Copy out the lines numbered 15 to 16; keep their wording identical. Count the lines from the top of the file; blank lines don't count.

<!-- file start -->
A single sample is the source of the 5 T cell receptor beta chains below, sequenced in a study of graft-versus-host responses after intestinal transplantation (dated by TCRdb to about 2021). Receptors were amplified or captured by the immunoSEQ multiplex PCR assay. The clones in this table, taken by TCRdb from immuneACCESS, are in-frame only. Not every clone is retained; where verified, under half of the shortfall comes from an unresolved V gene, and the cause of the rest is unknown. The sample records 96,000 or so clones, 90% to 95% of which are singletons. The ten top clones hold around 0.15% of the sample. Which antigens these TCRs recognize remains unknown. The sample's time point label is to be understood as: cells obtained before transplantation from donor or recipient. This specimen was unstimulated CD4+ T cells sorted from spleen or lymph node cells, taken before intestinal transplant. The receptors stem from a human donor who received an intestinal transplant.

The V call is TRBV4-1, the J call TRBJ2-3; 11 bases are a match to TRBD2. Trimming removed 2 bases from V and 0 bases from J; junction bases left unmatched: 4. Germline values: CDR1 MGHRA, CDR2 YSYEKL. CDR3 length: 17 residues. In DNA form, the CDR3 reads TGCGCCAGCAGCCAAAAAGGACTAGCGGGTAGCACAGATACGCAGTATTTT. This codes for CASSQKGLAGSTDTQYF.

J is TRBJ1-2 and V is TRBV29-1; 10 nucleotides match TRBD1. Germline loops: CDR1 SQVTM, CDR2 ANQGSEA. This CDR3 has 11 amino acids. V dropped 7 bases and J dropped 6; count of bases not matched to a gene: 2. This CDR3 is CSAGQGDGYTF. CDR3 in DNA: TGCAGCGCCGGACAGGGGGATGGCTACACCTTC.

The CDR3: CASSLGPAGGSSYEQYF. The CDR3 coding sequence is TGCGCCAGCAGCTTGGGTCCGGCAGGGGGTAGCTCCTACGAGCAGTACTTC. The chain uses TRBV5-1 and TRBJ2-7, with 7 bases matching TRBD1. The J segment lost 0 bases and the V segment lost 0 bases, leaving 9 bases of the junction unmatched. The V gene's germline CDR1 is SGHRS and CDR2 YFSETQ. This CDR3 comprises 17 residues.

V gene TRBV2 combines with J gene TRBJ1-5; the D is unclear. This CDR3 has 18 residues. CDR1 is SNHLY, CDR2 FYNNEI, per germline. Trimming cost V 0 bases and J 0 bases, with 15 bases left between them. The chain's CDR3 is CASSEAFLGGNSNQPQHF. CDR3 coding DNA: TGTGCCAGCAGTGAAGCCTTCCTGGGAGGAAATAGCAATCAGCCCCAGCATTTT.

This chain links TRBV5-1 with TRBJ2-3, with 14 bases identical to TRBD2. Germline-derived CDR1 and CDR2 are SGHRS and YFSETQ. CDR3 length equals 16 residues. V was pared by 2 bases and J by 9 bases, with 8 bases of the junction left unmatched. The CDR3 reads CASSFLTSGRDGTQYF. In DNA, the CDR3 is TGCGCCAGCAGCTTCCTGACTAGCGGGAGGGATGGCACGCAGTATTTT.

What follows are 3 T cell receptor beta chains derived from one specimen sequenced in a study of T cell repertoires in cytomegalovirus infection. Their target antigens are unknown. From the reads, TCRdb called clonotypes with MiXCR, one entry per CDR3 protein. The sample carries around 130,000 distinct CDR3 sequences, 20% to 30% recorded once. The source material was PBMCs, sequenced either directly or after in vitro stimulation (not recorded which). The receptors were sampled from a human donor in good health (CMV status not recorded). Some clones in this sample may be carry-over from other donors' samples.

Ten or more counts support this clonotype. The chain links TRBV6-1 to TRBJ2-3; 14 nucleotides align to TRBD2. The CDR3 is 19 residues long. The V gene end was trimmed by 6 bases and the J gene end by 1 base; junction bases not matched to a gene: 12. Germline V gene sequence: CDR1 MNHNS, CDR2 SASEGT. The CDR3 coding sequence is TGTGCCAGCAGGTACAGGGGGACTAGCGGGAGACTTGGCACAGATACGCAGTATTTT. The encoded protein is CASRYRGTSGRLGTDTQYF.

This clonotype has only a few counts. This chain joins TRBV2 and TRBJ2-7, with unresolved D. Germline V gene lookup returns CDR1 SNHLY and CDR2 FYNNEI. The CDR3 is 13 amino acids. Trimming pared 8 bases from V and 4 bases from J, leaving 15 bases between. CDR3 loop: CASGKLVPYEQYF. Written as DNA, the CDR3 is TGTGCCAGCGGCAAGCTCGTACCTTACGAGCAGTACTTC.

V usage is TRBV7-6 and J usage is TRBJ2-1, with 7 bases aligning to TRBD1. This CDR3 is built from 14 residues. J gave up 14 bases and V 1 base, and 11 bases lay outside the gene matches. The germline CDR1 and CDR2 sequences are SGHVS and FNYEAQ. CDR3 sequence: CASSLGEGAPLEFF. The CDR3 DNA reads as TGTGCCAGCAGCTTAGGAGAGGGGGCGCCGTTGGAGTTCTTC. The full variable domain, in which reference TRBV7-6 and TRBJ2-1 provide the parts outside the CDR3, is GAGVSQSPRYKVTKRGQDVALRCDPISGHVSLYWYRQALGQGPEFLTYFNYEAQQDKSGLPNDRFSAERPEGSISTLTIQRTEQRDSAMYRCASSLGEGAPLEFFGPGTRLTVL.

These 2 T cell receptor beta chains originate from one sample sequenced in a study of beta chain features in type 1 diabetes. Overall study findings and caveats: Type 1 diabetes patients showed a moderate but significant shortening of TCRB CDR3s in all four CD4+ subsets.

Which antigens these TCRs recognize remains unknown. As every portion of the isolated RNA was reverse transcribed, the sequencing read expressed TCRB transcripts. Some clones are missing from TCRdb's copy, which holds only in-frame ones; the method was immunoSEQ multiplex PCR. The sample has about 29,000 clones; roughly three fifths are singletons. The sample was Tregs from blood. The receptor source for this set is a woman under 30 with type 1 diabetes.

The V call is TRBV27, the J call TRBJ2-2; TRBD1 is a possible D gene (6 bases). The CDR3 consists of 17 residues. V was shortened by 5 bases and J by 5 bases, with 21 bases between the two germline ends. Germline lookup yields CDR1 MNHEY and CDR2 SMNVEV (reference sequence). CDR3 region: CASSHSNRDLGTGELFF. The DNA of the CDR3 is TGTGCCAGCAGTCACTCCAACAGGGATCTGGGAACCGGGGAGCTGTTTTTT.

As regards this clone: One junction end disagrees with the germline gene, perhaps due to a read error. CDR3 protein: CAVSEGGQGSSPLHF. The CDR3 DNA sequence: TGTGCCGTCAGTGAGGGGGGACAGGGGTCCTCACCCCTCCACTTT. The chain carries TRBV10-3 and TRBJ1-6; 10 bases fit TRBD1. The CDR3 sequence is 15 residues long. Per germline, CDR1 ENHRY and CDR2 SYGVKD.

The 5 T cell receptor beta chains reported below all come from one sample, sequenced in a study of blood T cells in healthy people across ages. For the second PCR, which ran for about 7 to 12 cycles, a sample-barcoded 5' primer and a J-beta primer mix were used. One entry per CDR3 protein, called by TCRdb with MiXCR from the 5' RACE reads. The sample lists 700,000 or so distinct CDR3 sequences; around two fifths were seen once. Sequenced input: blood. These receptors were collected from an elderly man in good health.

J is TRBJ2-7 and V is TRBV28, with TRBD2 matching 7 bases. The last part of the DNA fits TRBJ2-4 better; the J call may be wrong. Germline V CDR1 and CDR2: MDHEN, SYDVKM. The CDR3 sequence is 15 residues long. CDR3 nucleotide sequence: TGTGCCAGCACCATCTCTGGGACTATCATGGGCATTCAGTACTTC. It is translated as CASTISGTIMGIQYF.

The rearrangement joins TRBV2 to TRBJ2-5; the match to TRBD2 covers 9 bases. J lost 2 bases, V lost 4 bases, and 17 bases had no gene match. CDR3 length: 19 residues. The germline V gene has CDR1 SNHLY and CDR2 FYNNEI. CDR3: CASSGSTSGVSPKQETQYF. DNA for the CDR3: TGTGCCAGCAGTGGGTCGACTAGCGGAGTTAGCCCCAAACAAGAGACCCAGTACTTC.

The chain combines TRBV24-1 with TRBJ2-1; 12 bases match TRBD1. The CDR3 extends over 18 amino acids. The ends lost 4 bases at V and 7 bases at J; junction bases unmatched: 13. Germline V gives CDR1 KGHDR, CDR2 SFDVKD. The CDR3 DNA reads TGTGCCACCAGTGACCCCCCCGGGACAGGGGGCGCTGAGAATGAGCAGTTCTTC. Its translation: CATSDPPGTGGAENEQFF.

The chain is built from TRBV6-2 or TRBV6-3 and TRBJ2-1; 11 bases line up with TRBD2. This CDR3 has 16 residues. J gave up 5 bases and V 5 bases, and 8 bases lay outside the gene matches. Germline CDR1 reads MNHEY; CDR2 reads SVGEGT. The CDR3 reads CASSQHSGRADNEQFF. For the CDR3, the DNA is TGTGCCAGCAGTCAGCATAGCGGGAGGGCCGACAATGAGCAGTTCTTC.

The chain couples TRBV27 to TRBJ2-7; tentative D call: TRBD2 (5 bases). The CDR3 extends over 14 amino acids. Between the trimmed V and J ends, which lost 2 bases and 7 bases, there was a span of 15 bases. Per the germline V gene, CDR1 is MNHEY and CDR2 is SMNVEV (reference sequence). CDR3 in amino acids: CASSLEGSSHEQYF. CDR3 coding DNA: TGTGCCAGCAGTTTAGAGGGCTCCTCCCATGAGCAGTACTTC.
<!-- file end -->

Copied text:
The 5 T cell receptor beta chains reported below all come from one sample, sequenced in a study of blood T cells in healthy people across ages. For the second PCR, which ran for about 7 to 12 cycles, a sample-barcoded 5' primer and a J-beta primer mix were used. One entry per CDR3 protein, called by TCRdb with MiXCR from the 5' RACE reads. The sample lists 700,000 or so distinct CDR3 sequences; around two fifths were seen once. Sequenced input: blood. These receptors were collected from an elderly man in good health.

J is TRBJ2-7 and V is TRBV28, with TRBD2 matching 7 bases. The last part of the DNA fits TRBJ2-4 better; the J call may be wrong. Germline V CDR1 and CDR2: MDHEN, SYDVKM. The CDR3 sequence is 15 residues long. CDR3 nucleotide sequence: TGTGCCAGCACCATCTCTGGGACTATCATGGGCATTCAGTACTTC. It is translated as CASTISGTIMGIQYF.